At 11:07, I was getting ready for bed, when I heard a crash. My son was having a seizure. We called the paramedics and he's at St. Jude. I just got home. Thankfully, some neighbors came to stay with my daughter. My son is being admitted for a neurology consult. They did a CT scan and showed no brain abnormalities. I'm going to straighten up, then go to bed, as my daughter is sick too.
When it rains it pours.
and by the way, I know my comments about healthcare upset Russ, and I'm sorry they did. But I can write volumes about health care contracting, plans, how the money you spend is divvied up, and also the history of HMO's. I don't think HMO's are bad, just understand that they are the most expensive plan you can have because they are all inclusive. I can tell you about running a small and struggling against the odds solo practice and also how much rents, wages, and supplies (for example: sutures have risen almost 60% in two years, even a vial of lidocaine with epinephrine has risen 50%) cost, and how suppliers are merging to create larger companies. All of this effects the bottom line. I can also tell you that most patients I encounter do not understand their health plan because it's such a maze. I have worked in healthcare for 20 years in addition to doing everything else that I do. I've spoken with professionals and also congressmen and senators. And believe me --your elected people do not know how this thing works, hence, they come up with big ideas but don't quite have the over all picture. Will Universal healthcare like the model in Canada and UK work here? No, it won't. But not for the reasons given. It's a lot deeper than even Michael Moore can grasp.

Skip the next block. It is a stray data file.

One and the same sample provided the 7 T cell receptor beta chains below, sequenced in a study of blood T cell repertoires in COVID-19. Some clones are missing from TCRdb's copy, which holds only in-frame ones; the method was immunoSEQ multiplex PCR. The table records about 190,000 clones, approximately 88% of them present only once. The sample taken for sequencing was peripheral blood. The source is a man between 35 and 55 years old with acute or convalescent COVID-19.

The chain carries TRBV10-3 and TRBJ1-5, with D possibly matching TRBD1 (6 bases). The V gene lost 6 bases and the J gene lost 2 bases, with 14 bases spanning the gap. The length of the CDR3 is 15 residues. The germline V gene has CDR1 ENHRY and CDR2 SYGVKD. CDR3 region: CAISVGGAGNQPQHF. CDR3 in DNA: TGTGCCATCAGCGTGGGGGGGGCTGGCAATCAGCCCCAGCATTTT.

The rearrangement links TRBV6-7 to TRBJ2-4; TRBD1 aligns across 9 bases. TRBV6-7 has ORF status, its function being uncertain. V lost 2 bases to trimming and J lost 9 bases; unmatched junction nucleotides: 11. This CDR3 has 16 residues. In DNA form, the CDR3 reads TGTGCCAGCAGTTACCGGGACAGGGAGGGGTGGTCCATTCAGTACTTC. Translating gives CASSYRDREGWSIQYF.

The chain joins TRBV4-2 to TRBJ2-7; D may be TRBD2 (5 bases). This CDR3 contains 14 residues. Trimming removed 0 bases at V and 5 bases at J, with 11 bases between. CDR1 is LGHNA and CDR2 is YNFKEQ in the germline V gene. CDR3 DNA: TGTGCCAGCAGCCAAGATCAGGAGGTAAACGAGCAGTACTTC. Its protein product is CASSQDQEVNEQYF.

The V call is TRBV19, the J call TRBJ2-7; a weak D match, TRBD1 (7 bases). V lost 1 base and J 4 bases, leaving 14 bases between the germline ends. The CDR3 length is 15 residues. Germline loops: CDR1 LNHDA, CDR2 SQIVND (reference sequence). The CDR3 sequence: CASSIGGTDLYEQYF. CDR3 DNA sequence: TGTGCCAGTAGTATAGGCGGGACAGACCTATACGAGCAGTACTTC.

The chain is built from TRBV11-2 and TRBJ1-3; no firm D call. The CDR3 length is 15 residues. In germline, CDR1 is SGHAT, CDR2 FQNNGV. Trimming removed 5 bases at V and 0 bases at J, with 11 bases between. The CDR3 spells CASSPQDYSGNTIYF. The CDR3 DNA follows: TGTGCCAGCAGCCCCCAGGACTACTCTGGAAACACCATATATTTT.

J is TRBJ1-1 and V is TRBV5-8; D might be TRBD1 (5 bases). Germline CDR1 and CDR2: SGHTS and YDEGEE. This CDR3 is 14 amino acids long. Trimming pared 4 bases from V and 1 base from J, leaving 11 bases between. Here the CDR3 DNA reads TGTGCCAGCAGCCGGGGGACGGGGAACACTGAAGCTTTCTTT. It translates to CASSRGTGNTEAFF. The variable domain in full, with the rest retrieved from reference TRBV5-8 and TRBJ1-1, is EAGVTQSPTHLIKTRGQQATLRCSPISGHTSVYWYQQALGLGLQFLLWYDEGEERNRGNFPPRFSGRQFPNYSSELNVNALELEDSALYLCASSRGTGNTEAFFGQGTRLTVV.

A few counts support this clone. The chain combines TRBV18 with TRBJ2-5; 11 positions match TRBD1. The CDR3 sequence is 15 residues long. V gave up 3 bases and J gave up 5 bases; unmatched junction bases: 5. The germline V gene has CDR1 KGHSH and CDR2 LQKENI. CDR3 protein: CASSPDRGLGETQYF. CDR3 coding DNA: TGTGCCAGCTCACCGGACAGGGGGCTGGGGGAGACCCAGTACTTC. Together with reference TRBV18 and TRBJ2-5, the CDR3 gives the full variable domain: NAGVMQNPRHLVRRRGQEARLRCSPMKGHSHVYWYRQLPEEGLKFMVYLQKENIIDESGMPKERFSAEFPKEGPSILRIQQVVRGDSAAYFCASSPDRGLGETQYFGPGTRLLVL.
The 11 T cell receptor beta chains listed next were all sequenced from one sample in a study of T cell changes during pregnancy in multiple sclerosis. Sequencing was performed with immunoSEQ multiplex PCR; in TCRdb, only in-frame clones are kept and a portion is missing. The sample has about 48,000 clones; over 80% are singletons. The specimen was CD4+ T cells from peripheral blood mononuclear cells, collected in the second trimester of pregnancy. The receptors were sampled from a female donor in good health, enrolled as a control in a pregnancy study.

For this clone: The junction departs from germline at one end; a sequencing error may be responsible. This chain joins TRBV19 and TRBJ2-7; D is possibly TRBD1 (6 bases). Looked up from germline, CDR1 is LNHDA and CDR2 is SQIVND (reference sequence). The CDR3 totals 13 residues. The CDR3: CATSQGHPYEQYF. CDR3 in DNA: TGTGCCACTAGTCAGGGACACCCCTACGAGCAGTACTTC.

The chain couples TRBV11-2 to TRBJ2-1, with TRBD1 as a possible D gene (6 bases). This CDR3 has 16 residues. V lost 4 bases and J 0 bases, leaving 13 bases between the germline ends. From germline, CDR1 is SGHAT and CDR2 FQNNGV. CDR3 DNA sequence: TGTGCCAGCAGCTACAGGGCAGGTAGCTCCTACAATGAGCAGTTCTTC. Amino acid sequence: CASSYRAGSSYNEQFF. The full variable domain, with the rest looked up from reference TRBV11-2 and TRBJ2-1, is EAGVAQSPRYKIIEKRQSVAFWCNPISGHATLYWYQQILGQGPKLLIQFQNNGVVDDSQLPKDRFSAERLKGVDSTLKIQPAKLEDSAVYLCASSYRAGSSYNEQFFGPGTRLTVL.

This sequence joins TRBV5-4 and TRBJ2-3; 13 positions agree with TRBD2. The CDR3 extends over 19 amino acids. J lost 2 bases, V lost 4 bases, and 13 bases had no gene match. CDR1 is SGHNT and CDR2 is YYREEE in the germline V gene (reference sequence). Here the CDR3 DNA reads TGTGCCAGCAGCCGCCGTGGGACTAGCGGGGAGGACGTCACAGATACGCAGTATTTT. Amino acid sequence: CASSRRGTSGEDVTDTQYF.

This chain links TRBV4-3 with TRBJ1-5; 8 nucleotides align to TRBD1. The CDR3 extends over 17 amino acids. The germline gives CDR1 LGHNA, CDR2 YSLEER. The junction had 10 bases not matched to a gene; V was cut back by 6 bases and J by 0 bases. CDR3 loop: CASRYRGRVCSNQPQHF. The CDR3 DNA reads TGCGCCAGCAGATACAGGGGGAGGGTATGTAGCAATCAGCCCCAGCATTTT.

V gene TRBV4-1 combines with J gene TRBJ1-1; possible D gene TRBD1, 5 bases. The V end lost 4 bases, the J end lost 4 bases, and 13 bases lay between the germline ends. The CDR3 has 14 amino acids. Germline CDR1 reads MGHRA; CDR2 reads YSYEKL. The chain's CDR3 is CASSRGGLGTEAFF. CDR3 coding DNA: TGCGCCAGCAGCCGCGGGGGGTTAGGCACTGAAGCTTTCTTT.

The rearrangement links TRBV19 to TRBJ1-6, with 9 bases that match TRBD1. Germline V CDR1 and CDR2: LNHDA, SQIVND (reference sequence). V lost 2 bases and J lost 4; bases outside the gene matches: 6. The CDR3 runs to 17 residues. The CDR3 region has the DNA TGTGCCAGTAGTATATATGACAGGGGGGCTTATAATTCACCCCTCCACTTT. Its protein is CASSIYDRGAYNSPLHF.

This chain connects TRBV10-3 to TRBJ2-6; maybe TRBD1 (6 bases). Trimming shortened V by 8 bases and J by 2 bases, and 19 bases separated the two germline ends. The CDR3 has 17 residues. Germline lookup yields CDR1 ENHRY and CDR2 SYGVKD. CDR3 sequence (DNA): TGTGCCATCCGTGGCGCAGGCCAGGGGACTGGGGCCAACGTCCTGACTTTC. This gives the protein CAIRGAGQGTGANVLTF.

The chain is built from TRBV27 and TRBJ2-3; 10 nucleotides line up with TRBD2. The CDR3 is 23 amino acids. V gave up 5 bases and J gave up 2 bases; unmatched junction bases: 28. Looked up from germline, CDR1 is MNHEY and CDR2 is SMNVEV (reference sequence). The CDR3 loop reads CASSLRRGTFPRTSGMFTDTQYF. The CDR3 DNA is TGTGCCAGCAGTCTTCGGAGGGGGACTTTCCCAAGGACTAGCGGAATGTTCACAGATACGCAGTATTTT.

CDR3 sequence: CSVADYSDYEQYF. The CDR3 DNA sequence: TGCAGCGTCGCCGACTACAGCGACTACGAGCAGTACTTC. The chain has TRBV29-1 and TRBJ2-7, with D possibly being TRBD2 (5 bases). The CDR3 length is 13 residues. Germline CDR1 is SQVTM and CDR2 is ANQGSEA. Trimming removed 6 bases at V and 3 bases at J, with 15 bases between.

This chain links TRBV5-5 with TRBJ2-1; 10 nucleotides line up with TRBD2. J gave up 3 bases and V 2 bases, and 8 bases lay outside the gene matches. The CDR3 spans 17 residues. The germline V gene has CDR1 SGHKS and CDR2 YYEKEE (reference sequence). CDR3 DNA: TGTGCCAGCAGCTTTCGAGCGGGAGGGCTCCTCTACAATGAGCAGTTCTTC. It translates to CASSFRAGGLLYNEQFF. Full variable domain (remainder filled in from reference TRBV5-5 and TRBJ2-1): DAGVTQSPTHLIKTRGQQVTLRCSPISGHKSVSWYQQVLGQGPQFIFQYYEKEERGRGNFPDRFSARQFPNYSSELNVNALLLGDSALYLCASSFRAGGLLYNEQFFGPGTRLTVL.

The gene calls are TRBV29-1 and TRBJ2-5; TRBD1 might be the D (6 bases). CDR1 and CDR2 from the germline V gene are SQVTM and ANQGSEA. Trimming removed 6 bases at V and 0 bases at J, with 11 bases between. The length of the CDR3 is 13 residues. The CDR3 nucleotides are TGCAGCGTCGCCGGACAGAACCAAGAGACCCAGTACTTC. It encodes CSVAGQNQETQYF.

We have a long road to go. Unfortunately, high premiums are hitting everyone for a myriad of reasons. It's not a Tribune fault, it's just the health care industry, and the Trib and other companies are at the mercy of an industry whose motivation is profit, whereas the Trib's motivation is to keep employees healthy --not always the same thing.